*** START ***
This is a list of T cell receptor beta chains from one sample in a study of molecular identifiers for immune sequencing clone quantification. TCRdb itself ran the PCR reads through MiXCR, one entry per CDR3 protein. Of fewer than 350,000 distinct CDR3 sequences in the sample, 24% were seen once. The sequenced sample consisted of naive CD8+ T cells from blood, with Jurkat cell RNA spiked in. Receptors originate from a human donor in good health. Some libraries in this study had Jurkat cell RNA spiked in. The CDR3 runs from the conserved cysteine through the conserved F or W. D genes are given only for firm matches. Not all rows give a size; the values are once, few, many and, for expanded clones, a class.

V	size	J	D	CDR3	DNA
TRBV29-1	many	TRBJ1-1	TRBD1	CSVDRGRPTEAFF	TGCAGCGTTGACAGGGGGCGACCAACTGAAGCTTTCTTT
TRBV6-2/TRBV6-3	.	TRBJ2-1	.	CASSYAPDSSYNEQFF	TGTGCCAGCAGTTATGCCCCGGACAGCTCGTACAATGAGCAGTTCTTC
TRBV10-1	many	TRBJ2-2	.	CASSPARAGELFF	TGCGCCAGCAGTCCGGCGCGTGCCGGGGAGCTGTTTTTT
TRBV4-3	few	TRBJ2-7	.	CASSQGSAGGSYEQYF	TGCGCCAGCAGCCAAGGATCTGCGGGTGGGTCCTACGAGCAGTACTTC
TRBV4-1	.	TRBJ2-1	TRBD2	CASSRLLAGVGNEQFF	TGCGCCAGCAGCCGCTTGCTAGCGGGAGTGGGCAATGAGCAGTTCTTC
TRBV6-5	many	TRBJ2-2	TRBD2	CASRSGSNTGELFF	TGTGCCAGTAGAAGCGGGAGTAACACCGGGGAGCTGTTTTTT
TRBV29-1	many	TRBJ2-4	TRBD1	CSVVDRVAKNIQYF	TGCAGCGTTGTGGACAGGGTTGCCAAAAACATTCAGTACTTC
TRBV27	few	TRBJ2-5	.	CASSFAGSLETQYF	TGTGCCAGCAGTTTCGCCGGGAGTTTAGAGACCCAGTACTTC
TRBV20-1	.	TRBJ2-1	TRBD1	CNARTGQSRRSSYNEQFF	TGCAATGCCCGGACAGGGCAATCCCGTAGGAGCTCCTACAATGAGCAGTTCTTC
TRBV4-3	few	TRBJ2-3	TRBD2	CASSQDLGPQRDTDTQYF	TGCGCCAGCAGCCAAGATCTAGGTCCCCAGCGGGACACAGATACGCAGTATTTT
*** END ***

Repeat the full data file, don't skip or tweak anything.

This is a list of T cell receptor beta chains from one sample in a study of molecular identifiers for immune sequencing clone quantification. TCRdb itself ran the PCR reads through MiXCR, one entry per CDR3 protein. Of fewer than 350,000 distinct CDR3 sequences in the sample, 24% were seen once. The sequenced sample consisted of naive CD8+ T cells from blood, with Jurkat cell RNA spiked in. Receptors originate from a human donor in good health. Some libraries in this study had Jurkat cell RNA spiked in. The CDR3 runs from the conserved cysteine through the conserved F or W. D genes are given only for firm matches. Not all rows give a size; the values are once, few, many and, for expanded clones, a class.

V	size	J	D	CDR3	DNA
TRBV29-1	many	TRBJ1-1	TRBD1	CSVDRGRPTEAFF	TGCAGCGTTGACAGGGGGCGACCAACTGAAGCTTTCTTT
TRBV6-2/TRBV6-3	.	TRBJ2-1	.	CASSYAPDSSYNEQFF	TGTGCCAGCAGTTATGCCCCGGACAGCTCGTACAATGAGCAGTTCTTC
TRBV10-1	many	TRBJ2-2	.	CASSPARAGELFF	TGCGCCAGCAGTCCGGCGCGTGCCGGGGAGCTGTTTTTT
TRBV4-3	few	TRBJ2-7	.	CASSQGSAGGSYEQYF	TGCGCCAGCAGCCAAGGATCTGCGGGTGGGTCCTACGAGCAGTACTTC
TRBV4-1	.	TRBJ2-1	TRBD2	CASSRLLAGVGNEQFF	TGCGCCAGCAGCCGCTTGCTAGCGGGAGTGGGCAATGAGCAGTTCTTC
TRBV6-5	many	TRBJ2-2	TRBD2	CASRSGSNTGELFF	TGTGCCAGTAGAAGCGGGAGTAACACCGGGGAGCTGTTTTTT
TRBV29-1	many	TRBJ2-4	TRBD1	CSVVDRVAKNIQYF	TGCAGCGTTGTGGACAGGGTTGCCAAAAACATTCAGTACTTC
TRBV27	few	TRBJ2-5	.	CASSFAGSLETQYF	TGTGCCAGCAGTTTCGCCGGGAGTTTAGAGACCCAGTACTTC
TRBV20-1	.	TRBJ2-1	TRBD1	CNARTGQSRRSSYNEQFF	TGCAATGCCCGGACAGGGCAATCCCGTAGGAGCTCCTACAATGAGCAGTTCTTC
TRBV4-3	few	TRBJ2-3	TRBD2	CASSQDLGPQRDTDTQYF	TGCGCCAGCAGCCAAGATCTAGGTCCCCAGCGGGACACAGATACGCAGTATTTT